Tuesday, July 21, 2020

Six Weird North Archetypes for Bastionland

With BastionJam ongoing, I'm working on a full sword & sorcery hack of Into the Odd/Electric Bastionland. I'm calling it Weird North, and it is inspired by various pulpy picaresque tales, as well as my deep-diving into the monolith that is Astonishing Swordsmen & Sorcerers of Hyperborea (2nd Edition). As to the latter game, it's too crunchy for my taste (though I'd totally still run and play it!), but the flavor is on point. The gazetteer in the back, alone, is a goldmine. But, my preferences being what they are, it's Into the Odd or some close derivative just about every time, so that's the mechanical mold into which I'm pouring this atmospheric pulp novella goodness.

Armor, Odilon Redon
Jason Tocci and I discussed on the Bastionland Discord recently that we were both tinkering with soft classes/soft progression for Chris McDowall's games--not so hard that it forces some abstract compartmetalization of the game, but just enough to carrot-on-a-stick players in different directions through organic means. Then we both chuckled as Chris simply posted a more refined version of the same idea himself with Paralegal Bastionland. Kudos to Chris, as it's his game after all! Paralegal Bastionland affords a concise, actionable template for similar ideas, so I've decided to directly adapt it to Weird North.

Friday, July 17, 2020

The Picaresque Tale

{A bit of mood music for you}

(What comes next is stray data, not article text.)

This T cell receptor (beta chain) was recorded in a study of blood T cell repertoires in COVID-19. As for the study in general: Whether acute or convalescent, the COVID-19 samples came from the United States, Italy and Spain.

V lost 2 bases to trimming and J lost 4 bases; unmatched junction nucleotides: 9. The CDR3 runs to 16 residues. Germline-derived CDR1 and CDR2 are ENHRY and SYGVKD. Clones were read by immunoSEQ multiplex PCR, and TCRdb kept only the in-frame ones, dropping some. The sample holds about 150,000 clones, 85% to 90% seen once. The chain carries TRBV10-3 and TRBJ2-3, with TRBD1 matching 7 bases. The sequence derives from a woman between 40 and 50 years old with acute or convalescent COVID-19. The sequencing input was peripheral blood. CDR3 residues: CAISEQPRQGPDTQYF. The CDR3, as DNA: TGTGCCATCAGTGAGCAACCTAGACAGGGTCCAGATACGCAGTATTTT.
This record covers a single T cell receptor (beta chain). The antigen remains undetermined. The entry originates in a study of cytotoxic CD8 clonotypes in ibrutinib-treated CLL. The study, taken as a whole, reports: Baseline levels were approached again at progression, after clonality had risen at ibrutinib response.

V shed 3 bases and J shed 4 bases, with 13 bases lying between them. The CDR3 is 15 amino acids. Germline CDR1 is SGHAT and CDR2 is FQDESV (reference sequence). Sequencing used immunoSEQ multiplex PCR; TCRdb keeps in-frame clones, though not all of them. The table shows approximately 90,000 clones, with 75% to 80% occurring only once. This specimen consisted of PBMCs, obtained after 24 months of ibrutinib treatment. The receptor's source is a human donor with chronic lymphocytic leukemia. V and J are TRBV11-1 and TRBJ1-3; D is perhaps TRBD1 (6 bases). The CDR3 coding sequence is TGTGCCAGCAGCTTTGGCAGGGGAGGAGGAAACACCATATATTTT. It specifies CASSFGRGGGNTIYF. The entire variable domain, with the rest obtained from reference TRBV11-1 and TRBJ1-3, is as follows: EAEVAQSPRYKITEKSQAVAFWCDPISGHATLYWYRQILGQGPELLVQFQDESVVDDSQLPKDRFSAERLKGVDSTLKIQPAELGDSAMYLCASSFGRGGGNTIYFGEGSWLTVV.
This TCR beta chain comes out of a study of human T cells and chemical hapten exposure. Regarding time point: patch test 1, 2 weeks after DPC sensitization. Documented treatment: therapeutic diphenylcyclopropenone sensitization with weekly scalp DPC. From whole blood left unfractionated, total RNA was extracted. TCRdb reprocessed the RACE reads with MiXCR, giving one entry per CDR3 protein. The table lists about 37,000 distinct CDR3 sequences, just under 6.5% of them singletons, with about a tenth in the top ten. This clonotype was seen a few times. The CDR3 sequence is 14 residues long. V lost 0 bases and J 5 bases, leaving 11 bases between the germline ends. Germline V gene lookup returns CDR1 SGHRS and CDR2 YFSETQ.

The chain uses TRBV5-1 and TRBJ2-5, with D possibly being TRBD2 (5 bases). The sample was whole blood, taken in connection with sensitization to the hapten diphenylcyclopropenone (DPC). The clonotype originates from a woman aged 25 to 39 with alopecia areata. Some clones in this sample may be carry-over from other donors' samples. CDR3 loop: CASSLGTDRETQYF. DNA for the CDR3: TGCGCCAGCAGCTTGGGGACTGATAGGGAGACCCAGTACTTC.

It is difficult for me to think of old school adventure without thinking about the various Appendix N authors, which then leads me to think a lot about the specific works of Jack Vance, Robert E. Howard, Fritz Lieber and the rest, and that leads me to think about the curious word which has typically fallen out of modern use but is the foundational catch-all for the pulpy, strange, and morally gray hijinks which fill the pages of these stories: "picaresque." The dictionary definition for this old Spanish word (originally "picaro") is as follows: 

"Relating to an episodic style of fiction dealing with the adventures of a rough and dishonest but appealing hero." 

The picaresque tale centers around a wandering individual of low standing who happens into a series of adventures among people of various higher classes, often relying on their wits and a little dishonesty to get by. Barring higher moral design concepts of alignment (law/chaos, good/evil), the majority of the old school adventure game context resides in the picaresque--doing what it takes to outsmart and cajole circumstances into advantages, grabbing loot, pilfering powerful secrets from those in power or those long-dead, and coming out richer, stronger, and probably more broken than you started.

A personal favorite cover and title, especially wed together.